What Color is Your Silica Gel?
I recently received an email from someone, named “Pinkie,” who uses color indicating silica gel in air breathers for the Power Transformer Industry. Pinkie has eight transformers and was not happy with the quality from their current silica gel supplier saying product “change outs occur too frequently.” When I asked which type of silica gel was being used in the air breathers, Pinkie replied, “the pink kind.”
The great thing about color indicating silica gel is that the user can physically see the silica gel working as it changes color from a deep blue to a translucent pink as adsorption capacity is reached. So, when Pinkie mentioned they used “the pink kind,” I replied to clarify that the customer was looking for blue silica gel (sometimes known as purple silica gel).
Pinkie responded, claiming to have “never heard of blue silica gel before, only a pink indicating silica gel,” which had “always been received as a dark pink color that would later change to a light pink color.” A concurrent complaint from Pinkie was that their currently supplier often had small tears and holes in the packaging.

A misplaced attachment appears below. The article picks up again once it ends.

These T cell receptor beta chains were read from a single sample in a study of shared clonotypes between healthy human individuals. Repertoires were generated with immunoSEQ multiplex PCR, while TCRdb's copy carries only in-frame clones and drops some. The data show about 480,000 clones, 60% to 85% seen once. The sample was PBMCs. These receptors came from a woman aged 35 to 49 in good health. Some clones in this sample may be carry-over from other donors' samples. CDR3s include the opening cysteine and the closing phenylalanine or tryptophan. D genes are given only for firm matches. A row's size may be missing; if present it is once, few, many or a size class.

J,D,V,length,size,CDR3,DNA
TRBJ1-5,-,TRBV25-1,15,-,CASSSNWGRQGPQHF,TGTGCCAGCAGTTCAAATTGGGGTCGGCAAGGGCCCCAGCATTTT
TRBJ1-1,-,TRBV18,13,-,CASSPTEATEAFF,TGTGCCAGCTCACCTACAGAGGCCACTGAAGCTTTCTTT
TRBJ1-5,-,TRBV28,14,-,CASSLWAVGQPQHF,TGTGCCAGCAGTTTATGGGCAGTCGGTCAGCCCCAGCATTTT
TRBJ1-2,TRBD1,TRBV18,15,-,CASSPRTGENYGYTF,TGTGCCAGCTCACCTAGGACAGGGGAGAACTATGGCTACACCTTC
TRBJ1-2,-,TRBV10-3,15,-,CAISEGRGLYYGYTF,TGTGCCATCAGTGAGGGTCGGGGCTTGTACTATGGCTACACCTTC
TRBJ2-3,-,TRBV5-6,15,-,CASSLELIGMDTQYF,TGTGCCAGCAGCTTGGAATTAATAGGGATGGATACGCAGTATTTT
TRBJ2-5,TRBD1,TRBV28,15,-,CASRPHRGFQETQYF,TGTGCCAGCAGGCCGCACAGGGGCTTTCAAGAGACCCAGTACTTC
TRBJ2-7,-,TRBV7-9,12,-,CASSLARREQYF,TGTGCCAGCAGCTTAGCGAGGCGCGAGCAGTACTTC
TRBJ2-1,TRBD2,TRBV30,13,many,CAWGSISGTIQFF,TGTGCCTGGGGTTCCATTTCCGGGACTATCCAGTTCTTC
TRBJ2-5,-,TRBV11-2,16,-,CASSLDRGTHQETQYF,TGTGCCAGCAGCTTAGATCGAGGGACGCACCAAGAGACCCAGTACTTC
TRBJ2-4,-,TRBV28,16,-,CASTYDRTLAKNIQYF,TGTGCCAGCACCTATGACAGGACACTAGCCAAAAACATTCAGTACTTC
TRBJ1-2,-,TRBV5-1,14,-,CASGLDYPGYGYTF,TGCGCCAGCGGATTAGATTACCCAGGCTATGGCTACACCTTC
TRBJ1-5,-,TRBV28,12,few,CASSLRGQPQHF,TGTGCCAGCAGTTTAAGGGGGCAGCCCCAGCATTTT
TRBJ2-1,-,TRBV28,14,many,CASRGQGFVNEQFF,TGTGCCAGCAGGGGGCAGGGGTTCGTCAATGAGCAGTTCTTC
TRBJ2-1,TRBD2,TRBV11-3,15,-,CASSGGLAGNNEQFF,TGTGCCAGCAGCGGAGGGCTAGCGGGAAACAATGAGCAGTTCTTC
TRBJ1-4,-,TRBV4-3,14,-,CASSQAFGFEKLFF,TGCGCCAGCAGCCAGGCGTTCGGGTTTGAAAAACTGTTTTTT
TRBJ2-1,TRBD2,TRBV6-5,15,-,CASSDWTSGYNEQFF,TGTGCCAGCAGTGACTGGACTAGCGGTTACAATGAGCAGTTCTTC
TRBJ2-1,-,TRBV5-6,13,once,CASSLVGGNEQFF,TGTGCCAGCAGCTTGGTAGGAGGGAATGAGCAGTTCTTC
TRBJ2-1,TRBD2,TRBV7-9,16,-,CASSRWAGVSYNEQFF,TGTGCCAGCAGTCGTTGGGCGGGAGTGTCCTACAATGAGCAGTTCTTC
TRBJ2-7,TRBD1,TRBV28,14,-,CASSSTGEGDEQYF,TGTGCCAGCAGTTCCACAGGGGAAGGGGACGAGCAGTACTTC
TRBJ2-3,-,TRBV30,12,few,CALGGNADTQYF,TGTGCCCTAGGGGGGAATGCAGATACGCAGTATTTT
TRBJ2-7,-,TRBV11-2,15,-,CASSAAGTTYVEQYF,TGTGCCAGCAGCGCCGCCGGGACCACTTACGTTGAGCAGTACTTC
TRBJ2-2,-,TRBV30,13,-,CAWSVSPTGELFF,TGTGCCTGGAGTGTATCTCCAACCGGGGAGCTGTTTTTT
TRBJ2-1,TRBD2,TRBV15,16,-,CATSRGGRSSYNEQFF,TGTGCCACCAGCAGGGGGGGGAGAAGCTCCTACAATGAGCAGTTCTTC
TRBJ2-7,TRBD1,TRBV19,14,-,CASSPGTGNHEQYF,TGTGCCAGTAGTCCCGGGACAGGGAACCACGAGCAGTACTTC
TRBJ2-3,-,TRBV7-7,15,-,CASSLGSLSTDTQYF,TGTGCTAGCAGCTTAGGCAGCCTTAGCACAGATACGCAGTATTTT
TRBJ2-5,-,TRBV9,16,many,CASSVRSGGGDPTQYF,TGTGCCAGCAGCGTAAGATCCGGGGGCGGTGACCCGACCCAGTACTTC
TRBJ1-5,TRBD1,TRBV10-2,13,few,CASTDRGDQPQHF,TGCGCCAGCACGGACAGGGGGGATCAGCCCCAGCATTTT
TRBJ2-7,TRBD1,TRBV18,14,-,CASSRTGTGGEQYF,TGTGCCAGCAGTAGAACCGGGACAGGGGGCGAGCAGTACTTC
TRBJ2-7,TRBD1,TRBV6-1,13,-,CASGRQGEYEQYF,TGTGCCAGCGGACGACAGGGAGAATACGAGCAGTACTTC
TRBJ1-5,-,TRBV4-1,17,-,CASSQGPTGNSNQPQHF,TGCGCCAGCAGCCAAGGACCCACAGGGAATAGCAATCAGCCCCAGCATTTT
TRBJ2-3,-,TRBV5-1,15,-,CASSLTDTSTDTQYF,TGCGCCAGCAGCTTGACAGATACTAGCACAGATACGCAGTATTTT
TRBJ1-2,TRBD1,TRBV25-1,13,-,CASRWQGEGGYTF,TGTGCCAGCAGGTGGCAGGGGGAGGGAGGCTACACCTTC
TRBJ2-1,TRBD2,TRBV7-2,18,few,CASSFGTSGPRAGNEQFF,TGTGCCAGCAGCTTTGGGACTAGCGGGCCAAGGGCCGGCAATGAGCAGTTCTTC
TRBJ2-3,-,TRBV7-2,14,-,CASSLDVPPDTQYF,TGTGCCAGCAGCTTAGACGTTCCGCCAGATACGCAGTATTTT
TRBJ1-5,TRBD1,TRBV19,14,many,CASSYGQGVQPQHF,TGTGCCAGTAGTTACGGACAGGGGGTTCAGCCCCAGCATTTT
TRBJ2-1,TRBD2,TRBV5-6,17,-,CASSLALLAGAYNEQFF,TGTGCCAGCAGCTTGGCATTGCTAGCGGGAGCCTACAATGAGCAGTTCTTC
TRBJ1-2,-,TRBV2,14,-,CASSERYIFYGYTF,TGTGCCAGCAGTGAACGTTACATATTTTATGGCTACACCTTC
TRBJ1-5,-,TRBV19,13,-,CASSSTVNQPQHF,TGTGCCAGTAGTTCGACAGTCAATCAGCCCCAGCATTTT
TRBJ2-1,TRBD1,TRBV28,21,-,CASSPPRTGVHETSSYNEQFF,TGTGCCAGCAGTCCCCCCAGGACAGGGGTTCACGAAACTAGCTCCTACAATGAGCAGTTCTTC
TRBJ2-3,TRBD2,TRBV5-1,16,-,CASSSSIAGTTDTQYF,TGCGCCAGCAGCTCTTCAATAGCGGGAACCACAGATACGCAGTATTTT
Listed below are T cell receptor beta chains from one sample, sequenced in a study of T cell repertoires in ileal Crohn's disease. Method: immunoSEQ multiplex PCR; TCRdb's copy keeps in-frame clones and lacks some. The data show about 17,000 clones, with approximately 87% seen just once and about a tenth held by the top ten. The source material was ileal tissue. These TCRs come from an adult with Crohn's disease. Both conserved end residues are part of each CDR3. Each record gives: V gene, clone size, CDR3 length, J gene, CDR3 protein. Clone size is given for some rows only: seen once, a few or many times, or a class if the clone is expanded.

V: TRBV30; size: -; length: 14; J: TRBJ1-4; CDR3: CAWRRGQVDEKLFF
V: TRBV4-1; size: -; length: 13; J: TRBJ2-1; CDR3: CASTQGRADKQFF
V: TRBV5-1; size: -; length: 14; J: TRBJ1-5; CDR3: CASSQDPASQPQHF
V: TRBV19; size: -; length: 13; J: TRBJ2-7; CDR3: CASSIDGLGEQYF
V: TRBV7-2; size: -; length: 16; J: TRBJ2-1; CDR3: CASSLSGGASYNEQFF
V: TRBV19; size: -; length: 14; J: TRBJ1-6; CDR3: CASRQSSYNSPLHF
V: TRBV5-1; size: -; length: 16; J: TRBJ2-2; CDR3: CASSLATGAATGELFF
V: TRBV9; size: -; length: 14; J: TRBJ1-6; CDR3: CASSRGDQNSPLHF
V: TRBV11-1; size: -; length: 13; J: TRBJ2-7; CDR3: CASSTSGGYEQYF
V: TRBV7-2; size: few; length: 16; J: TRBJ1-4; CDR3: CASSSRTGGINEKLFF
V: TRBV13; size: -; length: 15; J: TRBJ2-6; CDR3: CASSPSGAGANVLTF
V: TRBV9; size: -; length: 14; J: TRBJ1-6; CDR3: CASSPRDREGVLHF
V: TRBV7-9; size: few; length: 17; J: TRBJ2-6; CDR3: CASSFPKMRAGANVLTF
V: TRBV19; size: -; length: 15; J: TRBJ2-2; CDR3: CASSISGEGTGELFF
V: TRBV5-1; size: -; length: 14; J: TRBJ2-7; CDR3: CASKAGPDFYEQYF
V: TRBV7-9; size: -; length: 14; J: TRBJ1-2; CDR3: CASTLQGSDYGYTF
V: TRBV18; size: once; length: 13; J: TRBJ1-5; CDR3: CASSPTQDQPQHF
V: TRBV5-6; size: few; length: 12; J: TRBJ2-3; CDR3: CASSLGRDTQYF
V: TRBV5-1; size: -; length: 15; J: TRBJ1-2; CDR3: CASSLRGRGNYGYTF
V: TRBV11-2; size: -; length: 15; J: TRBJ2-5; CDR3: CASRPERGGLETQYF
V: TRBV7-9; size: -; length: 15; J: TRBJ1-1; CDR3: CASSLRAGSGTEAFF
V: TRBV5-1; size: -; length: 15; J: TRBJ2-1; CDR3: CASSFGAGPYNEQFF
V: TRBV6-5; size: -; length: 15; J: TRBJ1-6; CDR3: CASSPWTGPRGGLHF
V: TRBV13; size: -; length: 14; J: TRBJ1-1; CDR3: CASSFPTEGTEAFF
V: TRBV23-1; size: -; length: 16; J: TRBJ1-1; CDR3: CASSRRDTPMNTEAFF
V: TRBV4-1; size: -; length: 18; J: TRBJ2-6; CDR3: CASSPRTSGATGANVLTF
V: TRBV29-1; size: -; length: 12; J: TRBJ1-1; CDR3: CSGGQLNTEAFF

I realized at that moment that Pinkie had never seen blue silica gel in its fully desorbed beauty. All the material had jeopardized packaging, which exposed the desiccant to open air and began adsorbing moisture before ever being put into the transformer breather system. Since the material had already lost a lot of adsorption capacity, there was little doubt why the customer was having to change out the product so frequently.
To prevent these types of occurrences in the future, always keep in mind that having a quality supplier is important. I’ve created the graphic below to help explain that pink silica gel should arrive as a deep blue color and will only turn pink once adsorption capacity has been reached. With a better understanding of the material, Pinkie is changing out the adsorbent much less frequently. Know your product and beware of tears!